With that move, some parts of the U.S., including parts of Washington and the Pacific Northwest, no longer had a market for certain recyclables. Some material being dutifully sorted by consumers would instead head straight to the landfill with other trash, while other areas had to raise their waste bills to pay to get their materials to other markets.
It highlighted issues in the system, and new legislation proposed by the Washington state Department of Ecology hopes to address some of those deficiencies in regional recycling and solid waste management. The ultimate goal is to attract more businesses to recycle and use materials in the state, and offer state help for waste managers at the county and city level as they better plan for how to manage the stuff they collect.
The bills (HB 1543/SB 5545) haven't had a hearing yet, but Ecology hopes it'll be taken up soon in either chamber, says Laurie Davies, Ecology's Solid Waste Management program manager.
Local governments are currently required to make plans for how to deal with their solid waste, but Ecology hopes to add a requirement that they also plan for the end game for the materials they collect, Davies says.
What do they know can be recycled, which materials are hard to recycle right now, and which materials have markets? When those markets go away, what's the next option?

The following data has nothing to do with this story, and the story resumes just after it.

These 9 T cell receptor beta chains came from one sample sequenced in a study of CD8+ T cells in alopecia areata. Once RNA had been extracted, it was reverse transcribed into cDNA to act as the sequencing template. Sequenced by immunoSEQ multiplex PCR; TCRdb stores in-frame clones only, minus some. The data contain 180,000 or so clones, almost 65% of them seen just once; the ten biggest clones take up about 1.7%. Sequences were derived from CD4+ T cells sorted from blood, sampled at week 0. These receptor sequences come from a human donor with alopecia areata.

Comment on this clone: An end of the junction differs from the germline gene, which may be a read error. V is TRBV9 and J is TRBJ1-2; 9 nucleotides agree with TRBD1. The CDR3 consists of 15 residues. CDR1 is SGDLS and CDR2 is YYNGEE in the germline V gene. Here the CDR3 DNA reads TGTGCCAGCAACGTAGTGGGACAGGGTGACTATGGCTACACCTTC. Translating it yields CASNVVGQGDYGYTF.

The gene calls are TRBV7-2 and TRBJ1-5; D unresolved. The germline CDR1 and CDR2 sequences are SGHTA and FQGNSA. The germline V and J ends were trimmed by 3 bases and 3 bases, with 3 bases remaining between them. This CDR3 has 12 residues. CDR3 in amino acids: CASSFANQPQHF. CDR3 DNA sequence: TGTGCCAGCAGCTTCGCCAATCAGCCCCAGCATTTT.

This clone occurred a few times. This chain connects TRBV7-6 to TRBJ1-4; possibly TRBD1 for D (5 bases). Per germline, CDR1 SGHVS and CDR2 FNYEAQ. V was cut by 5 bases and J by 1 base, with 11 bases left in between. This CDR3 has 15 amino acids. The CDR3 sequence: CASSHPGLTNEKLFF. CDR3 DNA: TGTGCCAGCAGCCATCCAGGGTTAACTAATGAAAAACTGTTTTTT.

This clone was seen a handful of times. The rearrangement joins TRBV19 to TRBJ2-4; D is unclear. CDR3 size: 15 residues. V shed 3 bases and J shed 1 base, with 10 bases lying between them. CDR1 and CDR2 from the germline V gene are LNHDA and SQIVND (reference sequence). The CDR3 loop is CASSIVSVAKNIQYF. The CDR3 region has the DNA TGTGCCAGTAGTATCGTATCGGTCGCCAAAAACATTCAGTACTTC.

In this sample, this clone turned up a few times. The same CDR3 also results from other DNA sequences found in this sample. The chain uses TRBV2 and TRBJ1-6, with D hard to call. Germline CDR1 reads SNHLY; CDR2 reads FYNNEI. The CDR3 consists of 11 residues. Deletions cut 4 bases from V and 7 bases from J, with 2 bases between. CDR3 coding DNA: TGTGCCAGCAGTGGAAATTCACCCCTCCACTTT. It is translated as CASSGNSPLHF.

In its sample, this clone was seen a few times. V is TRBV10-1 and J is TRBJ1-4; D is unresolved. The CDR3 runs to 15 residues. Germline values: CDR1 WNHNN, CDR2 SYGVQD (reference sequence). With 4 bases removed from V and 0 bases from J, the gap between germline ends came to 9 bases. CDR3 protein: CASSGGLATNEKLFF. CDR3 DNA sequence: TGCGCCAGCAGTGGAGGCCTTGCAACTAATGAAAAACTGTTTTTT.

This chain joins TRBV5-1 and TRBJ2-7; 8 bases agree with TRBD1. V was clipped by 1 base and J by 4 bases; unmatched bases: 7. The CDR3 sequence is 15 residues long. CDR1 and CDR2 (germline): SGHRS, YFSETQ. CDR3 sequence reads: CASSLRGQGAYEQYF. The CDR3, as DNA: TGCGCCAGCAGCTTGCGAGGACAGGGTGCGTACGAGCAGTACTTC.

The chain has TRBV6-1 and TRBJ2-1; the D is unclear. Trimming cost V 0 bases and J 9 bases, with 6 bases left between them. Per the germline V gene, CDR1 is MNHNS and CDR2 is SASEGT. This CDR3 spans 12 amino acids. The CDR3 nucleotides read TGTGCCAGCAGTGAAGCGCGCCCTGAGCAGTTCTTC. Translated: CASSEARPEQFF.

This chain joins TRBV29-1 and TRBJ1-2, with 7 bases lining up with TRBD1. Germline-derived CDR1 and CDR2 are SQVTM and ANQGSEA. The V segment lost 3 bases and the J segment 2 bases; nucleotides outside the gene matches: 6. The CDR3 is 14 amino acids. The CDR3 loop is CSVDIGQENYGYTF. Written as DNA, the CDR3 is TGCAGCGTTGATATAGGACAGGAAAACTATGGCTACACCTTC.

"Things may ultimately be recyclable, but not have a market now," Davies says. "We don't want them to just throw it away."
Under the legislation, Ecology will also update its own statewide plan, which can be adopted by small areas that don't have enough staff to write their own plans, Davies says. It'll answer similar questions, and address things like recyclable storage.
No area is required to collect any certain materials for recycling, she says, but if an area opts to take
"It's to get the counties to start thinking about what they want in their waste streams, and to be able to market what they have in their residential single stream," Davies says.
Single stream refers to a process where people dump all recyclables in the same bin. In other areas, it's sorted into separate bins by residents before pickup.
In Spokane, single stream recyclables are collected and taken to the Waste Management SMaRT Center (or Spokane Materials and Recycling Technology Center), where equipment and workers sort through all sorts of material. However, "wishful" recycling, aka throwing away things people hope are recyclable but aren't, can clog up the process there, and plenty of garbage has to be pulled from the conveyor belts by workers every minute.
The second priority of the legislation is to create a Recycling Development Center, which wouldn't be a new building, but
"One of the key interests of the governor and other stakeholders was: why as a state are we relying on sending 60 percent of our recyclable material offshore?" Davies says. "And especially why can’t we, as a leader in recycling and an innovative state, try to bring businesses here to recycle our materials?"
The board convened for the process would research the best ways to recycle materials, which types of companies might need those products, and then work to bring those companies to Washington, Davies says.
The fiscal note for the legislation earmarks $1.9 million from the state's waste reduction and litter control account to cover the costs, Davies says. Ecology hopes that via the legislation, money that's been pulled from that litter account for other purposes the last several years will no longer be diverted and could be used to cover these projects.